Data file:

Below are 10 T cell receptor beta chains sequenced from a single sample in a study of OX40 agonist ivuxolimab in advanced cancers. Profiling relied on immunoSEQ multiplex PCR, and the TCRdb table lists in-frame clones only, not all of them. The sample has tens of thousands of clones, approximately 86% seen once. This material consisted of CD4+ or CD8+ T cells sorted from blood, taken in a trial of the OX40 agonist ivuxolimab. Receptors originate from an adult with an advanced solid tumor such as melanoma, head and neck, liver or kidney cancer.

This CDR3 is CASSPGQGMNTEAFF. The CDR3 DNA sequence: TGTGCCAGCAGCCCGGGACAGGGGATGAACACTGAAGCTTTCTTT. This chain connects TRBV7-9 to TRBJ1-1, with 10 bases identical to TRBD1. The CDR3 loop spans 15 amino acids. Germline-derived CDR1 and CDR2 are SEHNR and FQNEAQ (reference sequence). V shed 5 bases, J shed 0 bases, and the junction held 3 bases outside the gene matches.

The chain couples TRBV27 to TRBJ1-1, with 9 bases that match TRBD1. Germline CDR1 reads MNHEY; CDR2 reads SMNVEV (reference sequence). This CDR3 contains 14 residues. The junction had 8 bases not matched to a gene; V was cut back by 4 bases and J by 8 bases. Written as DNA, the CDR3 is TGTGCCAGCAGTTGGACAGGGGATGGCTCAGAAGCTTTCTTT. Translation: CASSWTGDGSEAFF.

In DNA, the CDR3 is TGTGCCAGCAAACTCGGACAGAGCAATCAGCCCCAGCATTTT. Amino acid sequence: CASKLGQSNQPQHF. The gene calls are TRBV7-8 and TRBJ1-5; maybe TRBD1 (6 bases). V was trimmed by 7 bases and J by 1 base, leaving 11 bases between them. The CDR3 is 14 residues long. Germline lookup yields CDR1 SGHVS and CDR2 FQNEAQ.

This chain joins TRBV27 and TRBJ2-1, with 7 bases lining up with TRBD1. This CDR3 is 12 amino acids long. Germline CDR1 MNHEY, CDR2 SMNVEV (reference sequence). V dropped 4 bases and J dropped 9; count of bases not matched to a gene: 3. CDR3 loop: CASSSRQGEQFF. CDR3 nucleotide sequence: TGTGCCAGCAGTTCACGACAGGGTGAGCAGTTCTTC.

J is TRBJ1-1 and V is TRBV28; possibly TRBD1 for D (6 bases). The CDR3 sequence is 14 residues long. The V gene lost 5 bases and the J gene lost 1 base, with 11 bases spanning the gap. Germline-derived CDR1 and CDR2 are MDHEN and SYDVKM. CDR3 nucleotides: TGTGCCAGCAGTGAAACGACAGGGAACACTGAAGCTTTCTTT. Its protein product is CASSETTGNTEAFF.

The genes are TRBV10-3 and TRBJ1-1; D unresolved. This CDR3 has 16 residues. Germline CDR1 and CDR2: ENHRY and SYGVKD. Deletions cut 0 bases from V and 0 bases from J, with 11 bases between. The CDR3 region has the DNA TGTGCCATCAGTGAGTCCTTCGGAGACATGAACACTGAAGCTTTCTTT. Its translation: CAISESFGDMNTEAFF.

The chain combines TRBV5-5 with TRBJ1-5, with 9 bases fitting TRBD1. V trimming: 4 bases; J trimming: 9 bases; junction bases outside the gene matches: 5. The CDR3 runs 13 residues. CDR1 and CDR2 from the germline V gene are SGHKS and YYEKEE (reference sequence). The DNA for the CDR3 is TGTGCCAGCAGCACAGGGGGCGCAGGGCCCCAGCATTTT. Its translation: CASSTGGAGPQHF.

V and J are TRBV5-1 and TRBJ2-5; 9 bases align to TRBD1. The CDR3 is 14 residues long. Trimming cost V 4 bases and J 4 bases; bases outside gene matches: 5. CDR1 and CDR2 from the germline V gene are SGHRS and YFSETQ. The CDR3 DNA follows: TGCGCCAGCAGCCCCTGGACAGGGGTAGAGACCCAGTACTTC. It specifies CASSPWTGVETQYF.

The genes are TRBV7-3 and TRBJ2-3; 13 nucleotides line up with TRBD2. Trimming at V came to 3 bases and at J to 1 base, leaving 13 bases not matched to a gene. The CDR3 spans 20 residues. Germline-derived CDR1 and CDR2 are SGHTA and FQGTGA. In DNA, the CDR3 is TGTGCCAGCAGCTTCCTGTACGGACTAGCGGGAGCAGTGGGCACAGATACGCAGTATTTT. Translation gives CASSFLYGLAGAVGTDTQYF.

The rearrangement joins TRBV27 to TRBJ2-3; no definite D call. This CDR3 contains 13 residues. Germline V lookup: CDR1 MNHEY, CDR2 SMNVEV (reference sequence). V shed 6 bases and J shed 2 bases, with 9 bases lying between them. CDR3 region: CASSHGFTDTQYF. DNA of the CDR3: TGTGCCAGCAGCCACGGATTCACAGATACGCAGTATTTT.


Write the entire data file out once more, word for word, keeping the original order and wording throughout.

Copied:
Below are 10 T cell receptor beta chains sequenced from a single sample in a study of OX40 agonist ivuxolimab in advanced cancers. Profiling relied on immunoSEQ multiplex PCR, and the TCRdb table lists in-frame clones only, not all of them. The sample has tens of thousands of clones, approximately 86% seen once. This material consisted of CD4+ or CD8+ T cells sorted from blood, taken in a trial of the OX40 agonist ivuxolimab. Receptors originate from an adult with an advanced solid tumor such as melanoma, head and neck, liver or kidney cancer.

This CDR3 is CASSPGQGMNTEAFF. The CDR3 DNA sequence: TGTGCCAGCAGCCCGGGACAGGGGATGAACACTGAAGCTTTCTTT. This chain connects TRBV7-9 to TRBJ1-1, with 10 bases identical to TRBD1. The CDR3 loop spans 15 amino acids. Germline-derived CDR1 and CDR2 are SEHNR and FQNEAQ (reference sequence). V shed 5 bases, J shed 0 bases, and the junction held 3 bases outside the gene matches.

The chain couples TRBV27 to TRBJ1-1, with 9 bases that match TRBD1. Germline CDR1 reads MNHEY; CDR2 reads SMNVEV (reference sequence). This CDR3 contains 14 residues. The junction had 8 bases not matched to a gene; V was cut back by 4 bases and J by 8 bases. Written as DNA, the CDR3 is TGTGCCAGCAGTTGGACAGGGGATGGCTCAGAAGCTTTCTTT. Translation: CASSWTGDGSEAFF.

In DNA, the CDR3 is TGTGCCAGCAAACTCGGACAGAGCAATCAGCCCCAGCATTTT. Amino acid sequence: CASKLGQSNQPQHF. The gene calls are TRBV7-8 and TRBJ1-5; maybe TRBD1 (6 bases). V was trimmed by 7 bases and J by 1 base, leaving 11 bases between them. The CDR3 is 14 residues long. Germline lookup yields CDR1 SGHVS and CDR2 FQNEAQ.

This chain joins TRBV27 and TRBJ2-1, with 7 bases lining up with TRBD1. This CDR3 is 12 amino acids long. Germline CDR1 MNHEY, CDR2 SMNVEV (reference sequence). V dropped 4 bases and J dropped 9; count of bases not matched to a gene: 3. CDR3 loop: CASSSRQGEQFF. CDR3 nucleotide sequence: TGTGCCAGCAGTTCACGACAGGGTGAGCAGTTCTTC.

J is TRBJ1-1 and V is TRBV28; possibly TRBD1 for D (6 bases). The CDR3 sequence is 14 residues long. The V gene lost 5 bases and the J gene lost 1 base, with 11 bases spanning the gap. Germline-derived CDR1 and CDR2 are MDHEN and SYDVKM. CDR3 nucleotides: TGTGCCAGCAGTGAAACGACAGGGAACACTGAAGCTTTCTTT. Its protein product is CASSETTGNTEAFF.

The genes are TRBV10-3 and TRBJ1-1; D unresolved. This CDR3 has 16 residues. Germline CDR1 and CDR2: ENHRY and SYGVKD. Deletions cut 0 bases from V and 0 bases from J, with 11 bases between. The CDR3 region has the DNA TGTGCCATCAGTGAGTCCTTCGGAGACATGAACACTGAAGCTTTCTTT. Its translation: CAISESFGDMNTEAFF.

The chain combines TRBV5-5 with TRBJ1-5, with 9 bases fitting TRBD1. V trimming: 4 bases; J trimming: 9 bases; junction bases outside the gene matches: 5. The CDR3 runs 13 residues. CDR1 and CDR2 from the germline V gene are SGHKS and YYEKEE (reference sequence). The DNA for the CDR3 is TGTGCCAGCAGCACAGGGGGCGCAGGGCCCCAGCATTTT. Its translation: CASSTGGAGPQHF.

V and J are TRBV5-1 and TRBJ2-5; 9 bases align to TRBD1. The CDR3 is 14 residues long. Trimming cost V 4 bases and J 4 bases; bases outside gene matches: 5. CDR1 and CDR2 from the germline V gene are SGHRS and YFSETQ. The CDR3 DNA follows: TGCGCCAGCAGCCCCTGGACAGGGGTAGAGACCCAGTACTTC. It specifies CASSPWTGVETQYF.

The genes are TRBV7-3 and TRBJ2-3; 13 nucleotides line up with TRBD2. Trimming at V came to 3 bases and at J to 1 base, leaving 13 bases not matched to a gene. The CDR3 spans 20 residues. Germline-derived CDR1 and CDR2 are SGHTA and FQGTGA. In DNA, the CDR3 is TGTGCCAGCAGCTTCCTGTACGGACTAGCGGGAGCAGTGGGCACAGATACGCAGTATTTT. Translation gives CASSFLYGLAGAVGTDTQYF.

The rearrangement joins TRBV27 to TRBJ2-3; no definite D call. This CDR3 contains 13 residues. Germline V lookup: CDR1 MNHEY, CDR2 SMNVEV (reference sequence). V shed 6 bases and J shed 2 bases, with 9 bases lying between them. CDR3 region: CASSHGFTDTQYF. DNA of the CDR3: TGTGCCAGCAGCCACGGATTCACAGATACGCAGTATTTT.